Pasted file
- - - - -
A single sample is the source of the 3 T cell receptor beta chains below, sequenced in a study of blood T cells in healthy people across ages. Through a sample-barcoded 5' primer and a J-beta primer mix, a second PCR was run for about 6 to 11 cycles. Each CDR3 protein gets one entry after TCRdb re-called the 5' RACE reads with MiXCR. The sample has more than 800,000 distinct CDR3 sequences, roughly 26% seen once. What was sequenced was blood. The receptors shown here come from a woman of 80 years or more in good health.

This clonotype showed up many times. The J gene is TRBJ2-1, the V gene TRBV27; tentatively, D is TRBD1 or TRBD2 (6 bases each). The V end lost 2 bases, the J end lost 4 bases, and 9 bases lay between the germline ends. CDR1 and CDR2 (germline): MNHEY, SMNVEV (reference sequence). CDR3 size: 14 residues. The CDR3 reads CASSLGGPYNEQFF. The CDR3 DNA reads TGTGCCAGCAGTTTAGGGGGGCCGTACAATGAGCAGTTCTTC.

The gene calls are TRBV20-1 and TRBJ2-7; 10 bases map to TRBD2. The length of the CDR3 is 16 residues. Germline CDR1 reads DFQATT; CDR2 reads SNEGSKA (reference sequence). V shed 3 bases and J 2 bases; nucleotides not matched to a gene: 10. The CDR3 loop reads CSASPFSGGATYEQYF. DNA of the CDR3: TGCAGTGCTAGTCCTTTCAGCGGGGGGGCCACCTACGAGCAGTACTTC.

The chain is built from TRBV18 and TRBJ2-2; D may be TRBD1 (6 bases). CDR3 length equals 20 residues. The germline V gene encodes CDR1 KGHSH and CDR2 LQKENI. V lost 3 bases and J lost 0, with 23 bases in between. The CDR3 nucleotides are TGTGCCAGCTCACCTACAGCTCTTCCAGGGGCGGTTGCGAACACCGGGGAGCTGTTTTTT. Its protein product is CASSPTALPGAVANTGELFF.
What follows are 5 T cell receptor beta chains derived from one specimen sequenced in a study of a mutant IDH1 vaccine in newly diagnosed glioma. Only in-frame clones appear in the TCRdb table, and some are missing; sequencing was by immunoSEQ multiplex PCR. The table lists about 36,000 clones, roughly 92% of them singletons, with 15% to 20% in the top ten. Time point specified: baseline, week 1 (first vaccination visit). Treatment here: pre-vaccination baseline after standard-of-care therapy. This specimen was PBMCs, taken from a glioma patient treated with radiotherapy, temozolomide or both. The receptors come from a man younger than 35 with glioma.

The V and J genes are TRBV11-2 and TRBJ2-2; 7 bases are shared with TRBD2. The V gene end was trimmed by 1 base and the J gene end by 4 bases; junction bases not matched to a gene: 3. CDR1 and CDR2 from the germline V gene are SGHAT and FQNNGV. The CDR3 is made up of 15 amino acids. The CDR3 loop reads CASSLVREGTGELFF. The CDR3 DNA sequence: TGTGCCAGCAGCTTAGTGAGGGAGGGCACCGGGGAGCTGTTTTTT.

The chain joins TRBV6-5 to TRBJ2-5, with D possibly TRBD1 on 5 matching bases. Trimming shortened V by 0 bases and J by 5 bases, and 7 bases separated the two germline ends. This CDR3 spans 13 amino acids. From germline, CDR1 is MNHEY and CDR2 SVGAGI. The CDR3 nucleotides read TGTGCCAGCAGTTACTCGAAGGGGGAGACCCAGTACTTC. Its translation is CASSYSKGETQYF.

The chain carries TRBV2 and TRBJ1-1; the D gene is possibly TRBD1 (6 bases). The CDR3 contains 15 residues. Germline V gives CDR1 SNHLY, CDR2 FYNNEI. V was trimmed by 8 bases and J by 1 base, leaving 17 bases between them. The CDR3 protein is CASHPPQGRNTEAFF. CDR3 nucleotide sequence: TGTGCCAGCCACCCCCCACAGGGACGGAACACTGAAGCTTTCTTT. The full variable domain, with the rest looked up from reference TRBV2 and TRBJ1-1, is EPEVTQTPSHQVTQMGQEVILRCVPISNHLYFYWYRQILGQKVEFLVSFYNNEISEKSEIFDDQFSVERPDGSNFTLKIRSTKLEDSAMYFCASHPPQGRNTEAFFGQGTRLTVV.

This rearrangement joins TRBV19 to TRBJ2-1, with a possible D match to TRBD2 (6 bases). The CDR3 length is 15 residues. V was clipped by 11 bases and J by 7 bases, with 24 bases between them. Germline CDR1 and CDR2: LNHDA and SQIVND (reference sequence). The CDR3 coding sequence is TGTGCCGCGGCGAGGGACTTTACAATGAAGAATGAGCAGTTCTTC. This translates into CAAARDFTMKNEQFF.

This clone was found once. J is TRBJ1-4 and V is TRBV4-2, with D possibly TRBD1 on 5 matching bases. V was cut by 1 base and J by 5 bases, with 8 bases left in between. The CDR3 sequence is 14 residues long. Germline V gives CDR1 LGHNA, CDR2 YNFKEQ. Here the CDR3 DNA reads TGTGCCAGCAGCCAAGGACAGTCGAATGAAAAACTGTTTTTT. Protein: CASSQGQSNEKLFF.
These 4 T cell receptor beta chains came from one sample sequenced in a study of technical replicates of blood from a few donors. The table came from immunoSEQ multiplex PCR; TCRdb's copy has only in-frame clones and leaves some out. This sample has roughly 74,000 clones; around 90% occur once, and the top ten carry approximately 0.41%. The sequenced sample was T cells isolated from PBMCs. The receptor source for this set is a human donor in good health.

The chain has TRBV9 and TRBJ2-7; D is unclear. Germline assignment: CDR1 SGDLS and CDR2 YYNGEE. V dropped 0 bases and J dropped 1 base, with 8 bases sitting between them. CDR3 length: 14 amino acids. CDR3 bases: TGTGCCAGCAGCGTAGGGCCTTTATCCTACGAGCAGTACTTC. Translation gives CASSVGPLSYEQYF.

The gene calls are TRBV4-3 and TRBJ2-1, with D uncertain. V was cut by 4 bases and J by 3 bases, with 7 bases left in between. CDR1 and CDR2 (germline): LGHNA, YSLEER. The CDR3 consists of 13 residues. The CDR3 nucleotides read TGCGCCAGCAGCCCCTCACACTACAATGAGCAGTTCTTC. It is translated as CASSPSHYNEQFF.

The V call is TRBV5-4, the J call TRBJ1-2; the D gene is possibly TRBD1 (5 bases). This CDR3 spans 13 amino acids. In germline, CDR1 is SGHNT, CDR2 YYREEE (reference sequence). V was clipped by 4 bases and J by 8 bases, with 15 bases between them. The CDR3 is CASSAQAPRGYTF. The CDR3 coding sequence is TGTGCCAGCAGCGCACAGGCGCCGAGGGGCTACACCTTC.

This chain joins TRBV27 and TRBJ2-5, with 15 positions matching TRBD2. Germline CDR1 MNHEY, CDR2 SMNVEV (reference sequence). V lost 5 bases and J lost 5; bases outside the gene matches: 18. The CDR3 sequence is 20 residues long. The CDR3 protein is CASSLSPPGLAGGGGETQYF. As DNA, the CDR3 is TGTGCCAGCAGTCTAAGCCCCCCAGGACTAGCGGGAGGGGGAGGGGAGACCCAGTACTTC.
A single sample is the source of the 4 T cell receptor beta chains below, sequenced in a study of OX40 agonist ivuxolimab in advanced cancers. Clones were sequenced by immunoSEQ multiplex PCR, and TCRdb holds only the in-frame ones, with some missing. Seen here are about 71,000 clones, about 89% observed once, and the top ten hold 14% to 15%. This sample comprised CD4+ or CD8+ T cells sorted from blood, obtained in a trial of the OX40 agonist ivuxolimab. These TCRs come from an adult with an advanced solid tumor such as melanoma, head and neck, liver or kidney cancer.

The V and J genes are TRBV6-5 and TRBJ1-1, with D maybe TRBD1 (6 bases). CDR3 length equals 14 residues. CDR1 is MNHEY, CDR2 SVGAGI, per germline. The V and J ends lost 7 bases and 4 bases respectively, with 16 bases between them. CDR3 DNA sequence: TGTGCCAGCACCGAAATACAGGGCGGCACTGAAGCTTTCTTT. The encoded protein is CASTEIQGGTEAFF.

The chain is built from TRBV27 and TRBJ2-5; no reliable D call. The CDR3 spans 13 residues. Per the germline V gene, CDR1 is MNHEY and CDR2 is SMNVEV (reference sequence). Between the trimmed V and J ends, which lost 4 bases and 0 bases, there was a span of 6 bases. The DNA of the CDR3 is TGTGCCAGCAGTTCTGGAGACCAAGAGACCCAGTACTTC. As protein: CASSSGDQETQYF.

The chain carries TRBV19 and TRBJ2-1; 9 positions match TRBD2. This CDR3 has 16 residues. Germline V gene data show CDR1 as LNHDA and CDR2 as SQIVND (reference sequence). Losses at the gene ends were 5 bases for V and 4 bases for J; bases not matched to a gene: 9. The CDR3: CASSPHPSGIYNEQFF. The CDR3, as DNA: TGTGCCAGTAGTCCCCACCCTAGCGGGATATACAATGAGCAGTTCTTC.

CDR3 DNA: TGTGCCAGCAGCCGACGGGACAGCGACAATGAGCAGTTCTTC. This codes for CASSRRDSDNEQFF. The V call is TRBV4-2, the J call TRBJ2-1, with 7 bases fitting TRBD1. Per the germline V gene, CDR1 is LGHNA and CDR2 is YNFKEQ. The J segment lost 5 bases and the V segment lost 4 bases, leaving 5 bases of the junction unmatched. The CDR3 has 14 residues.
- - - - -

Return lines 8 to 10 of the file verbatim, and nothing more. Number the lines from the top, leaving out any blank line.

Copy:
The chain carries TRBV2 and TRBJ1-1; the D gene is possibly TRBD1 (6 bases). The CDR3 contains 15 residues. Germline V gives CDR1 SNHLY, CDR2 FYNNEI. V was trimmed by 8 bases and J by 1 base, leaving 17 bases between them. The CDR3 protein is CASHPPQGRNTEAFF. CDR3 nucleotide sequence: TGTGCCAGCCACCCCCCACAGGGACGGAACACTGAAGCTTTCTTT. The full variable domain, with the rest looked up from reference TRBV2 and TRBJ1-1, is EPEVTQTPSHQVTQMGQEVILRCVPISNHLYFYWYRQILGQKVEFLVSFYNNEISEKSEIFDDQFSVERPDGSNFTLKIRSTKLEDSAMYFCASHPPQGRNTEAFFGQGTRLTVV.

This rearrangement joins TRBV19 to TRBJ2-1, with a possible D match to TRBD2 (6 bases). The CDR3 length is 15 residues. V was clipped by 11 bases and J by 7 bases, with 24 bases between them. Germline CDR1 and CDR2: LNHDA and SQIVND (reference sequence). The CDR3 coding sequence is TGTGCCGCGGCGAGGGACTTTACAATGAAGAATGAGCAGTTCTTC. This translates into CAAARDFTMKNEQFF.

This clone was found once. J is TRBJ1-4 and V is TRBV4-2, with D possibly TRBD1 on 5 matching bases. V was cut by 1 base and J by 5 bases, with 8 bases left in between. The CDR3 sequence is 14 residues long. Germline V gives CDR1 LGHNA, CDR2 YNFKEQ. Here the CDR3 DNA reads TGTGCCAGCAGCCAAGGACAGTCGAATGAAAAACTGTTTTTT. Protein: CASSQGQSNEKLFF.